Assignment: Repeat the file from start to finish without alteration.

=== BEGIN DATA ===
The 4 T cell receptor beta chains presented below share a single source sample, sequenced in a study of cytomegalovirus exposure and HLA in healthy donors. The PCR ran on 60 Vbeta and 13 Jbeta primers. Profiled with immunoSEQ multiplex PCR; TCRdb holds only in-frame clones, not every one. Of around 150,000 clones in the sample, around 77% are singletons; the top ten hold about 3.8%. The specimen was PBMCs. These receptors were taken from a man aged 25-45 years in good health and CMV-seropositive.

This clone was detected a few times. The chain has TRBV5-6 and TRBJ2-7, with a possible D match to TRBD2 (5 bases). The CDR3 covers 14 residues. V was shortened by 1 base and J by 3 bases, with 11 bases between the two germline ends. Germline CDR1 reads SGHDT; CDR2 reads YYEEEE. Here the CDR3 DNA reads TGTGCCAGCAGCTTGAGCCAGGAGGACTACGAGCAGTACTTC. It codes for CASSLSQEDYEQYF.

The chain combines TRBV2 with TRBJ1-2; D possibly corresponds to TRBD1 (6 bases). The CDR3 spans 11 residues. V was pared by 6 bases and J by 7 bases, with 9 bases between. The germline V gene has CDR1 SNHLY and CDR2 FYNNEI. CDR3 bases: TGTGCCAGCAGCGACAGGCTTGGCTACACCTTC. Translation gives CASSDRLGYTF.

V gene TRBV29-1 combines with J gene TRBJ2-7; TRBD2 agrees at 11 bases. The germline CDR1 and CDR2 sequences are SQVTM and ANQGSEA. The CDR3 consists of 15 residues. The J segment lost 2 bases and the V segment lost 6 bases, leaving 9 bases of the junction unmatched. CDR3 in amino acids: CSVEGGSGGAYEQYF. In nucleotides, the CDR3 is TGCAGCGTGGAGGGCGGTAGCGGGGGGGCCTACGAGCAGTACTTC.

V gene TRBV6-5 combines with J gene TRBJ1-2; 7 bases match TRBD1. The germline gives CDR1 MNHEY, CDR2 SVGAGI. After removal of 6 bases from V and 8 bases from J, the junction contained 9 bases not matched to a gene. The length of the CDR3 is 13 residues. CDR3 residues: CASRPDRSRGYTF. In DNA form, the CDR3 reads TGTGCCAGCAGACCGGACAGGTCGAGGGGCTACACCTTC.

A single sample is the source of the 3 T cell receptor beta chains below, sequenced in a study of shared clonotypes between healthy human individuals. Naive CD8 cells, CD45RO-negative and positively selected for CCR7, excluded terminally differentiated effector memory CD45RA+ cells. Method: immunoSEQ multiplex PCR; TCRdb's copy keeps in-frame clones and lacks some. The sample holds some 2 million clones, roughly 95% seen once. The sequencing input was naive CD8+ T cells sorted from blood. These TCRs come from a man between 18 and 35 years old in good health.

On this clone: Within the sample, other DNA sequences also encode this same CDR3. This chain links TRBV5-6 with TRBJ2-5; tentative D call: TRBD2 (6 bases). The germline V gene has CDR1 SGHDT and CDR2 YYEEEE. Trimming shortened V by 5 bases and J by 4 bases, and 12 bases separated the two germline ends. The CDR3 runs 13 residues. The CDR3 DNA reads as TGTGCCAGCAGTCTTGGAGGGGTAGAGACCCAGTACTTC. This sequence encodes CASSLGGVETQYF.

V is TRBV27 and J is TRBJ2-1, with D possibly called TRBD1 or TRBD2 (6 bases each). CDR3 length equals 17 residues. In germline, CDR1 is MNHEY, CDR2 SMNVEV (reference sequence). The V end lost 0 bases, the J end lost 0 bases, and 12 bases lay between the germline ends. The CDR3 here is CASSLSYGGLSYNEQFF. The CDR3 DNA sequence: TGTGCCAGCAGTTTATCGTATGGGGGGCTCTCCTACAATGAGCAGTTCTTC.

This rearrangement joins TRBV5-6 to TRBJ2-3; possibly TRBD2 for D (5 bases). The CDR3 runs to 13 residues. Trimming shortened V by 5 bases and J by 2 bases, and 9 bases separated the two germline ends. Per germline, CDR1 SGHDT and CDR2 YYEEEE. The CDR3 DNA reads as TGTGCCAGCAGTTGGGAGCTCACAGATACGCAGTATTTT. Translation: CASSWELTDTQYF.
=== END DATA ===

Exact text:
The 4 T cell receptor beta chains presented below share a single source sample, sequenced in a study of cytomegalovirus exposure and HLA in healthy donors. The PCR ran on 60 Vbeta and 13 Jbeta primers. Profiled with immunoSEQ multiplex PCR; TCRdb holds only in-frame clones, not every one. Of around 150,000 clones in the sample, around 77% are singletons; the top ten hold about 3.8%. The specimen was PBMCs. These receptors were taken from a man aged 25-45 years in good health and CMV-seropositive.

This clone was detected a few times. The chain has TRBV5-6 and TRBJ2-7, with a possible D match to TRBD2 (5 bases). The CDR3 covers 14 residues. V was shortened by 1 base and J by 3 bases, with 11 bases between the two germline ends. Germline CDR1 reads SGHDT; CDR2 reads YYEEEE. Here the CDR3 DNA reads TGTGCCAGCAGCTTGAGCCAGGAGGACTACGAGCAGTACTTC. It codes for CASSLSQEDYEQYF.

The chain combines TRBV2 with TRBJ1-2; D possibly corresponds to TRBD1 (6 bases). The CDR3 spans 11 residues. V was pared by 6 bases and J by 7 bases, with 9 bases between. The germline V gene has CDR1 SNHLY and CDR2 FYNNEI. CDR3 bases: TGTGCCAGCAGCGACAGGCTTGGCTACACCTTC. Translation gives CASSDRLGYTF.

V gene TRBV29-1 combines with J gene TRBJ2-7; TRBD2 agrees at 11 bases. The germline CDR1 and CDR2 sequences are SQVTM and ANQGSEA. The CDR3 consists of 15 residues. The J segment lost 2 bases and the V segment lost 6 bases, leaving 9 bases of the junction unmatched. CDR3 in amino acids: CSVEGGSGGAYEQYF. In nucleotides, the CDR3 is TGCAGCGTGGAGGGCGGTAGCGGGGGGGCCTACGAGCAGTACTTC.

V gene TRBV6-5 combines with J gene TRBJ1-2; 7 bases match TRBD1. The germline gives CDR1 MNHEY, CDR2 SVGAGI. After removal of 6 bases from V and 8 bases from J, the junction contained 9 bases not matched to a gene. The length of the CDR3 is 13 residues. CDR3 residues: CASRPDRSRGYTF. In DNA form, the CDR3 reads TGTGCCAGCAGACCGGACAGGTCGAGGGGCTACACCTTC.

A single sample is the source of the 3 T cell receptor beta chains below, sequenced in a study of shared clonotypes between healthy human individuals. Naive CD8 cells, CD45RO-negative and positively selected for CCR7, excluded terminally differentiated effector memory CD45RA+ cells. Method: immunoSEQ multiplex PCR; TCRdb's copy keeps in-frame clones and lacks some. The sample holds some 2 million clones, roughly 95% seen once. The sequencing input was naive CD8+ T cells sorted from blood. These TCRs come from a man between 18 and 35 years old in good health.

On this clone: Within the sample, other DNA sequences also encode this same CDR3. This chain links TRBV5-6 with TRBJ2-5; tentative D call: TRBD2 (6 bases). The germline V gene has CDR1 SGHDT and CDR2 YYEEEE. Trimming shortened V by 5 bases and J by 4 bases, and 12 bases separated the two germline ends. The CDR3 runs 13 residues. The CDR3 DNA reads as TGTGCCAGCAGTCTTGGAGGGGTAGAGACCCAGTACTTC. This sequence encodes CASSLGGVETQYF.

V is TRBV27 and J is TRBJ2-1, with D possibly called TRBD1 or TRBD2 (6 bases each). CDR3 length equals 17 residues. In germline, CDR1 is MNHEY, CDR2 SMNVEV (reference sequence). The V end lost 0 bases, the J end lost 0 bases, and 12 bases lay between the germline ends. The CDR3 here is CASSLSYGGLSYNEQFF. The CDR3 DNA sequence: TGTGCCAGCAGTTTATCGTATGGGGGGCTCTCCTACAATGAGCAGTTCTTC.

This rearrangement joins TRBV5-6 to TRBJ2-3; possibly TRBD2 for D (5 bases). The CDR3 runs to 13 residues. Trimming shortened V by 5 bases and J by 2 bases, and 9 bases separated the two germline ends. Per germline, CDR1 SGHDT and CDR2 YYEEEE. The CDR3 DNA reads as TGTGCCAGCAGTTGGGAGCTCACAGATACGCAGTATTTT. Translation: CASSWELTDTQYF.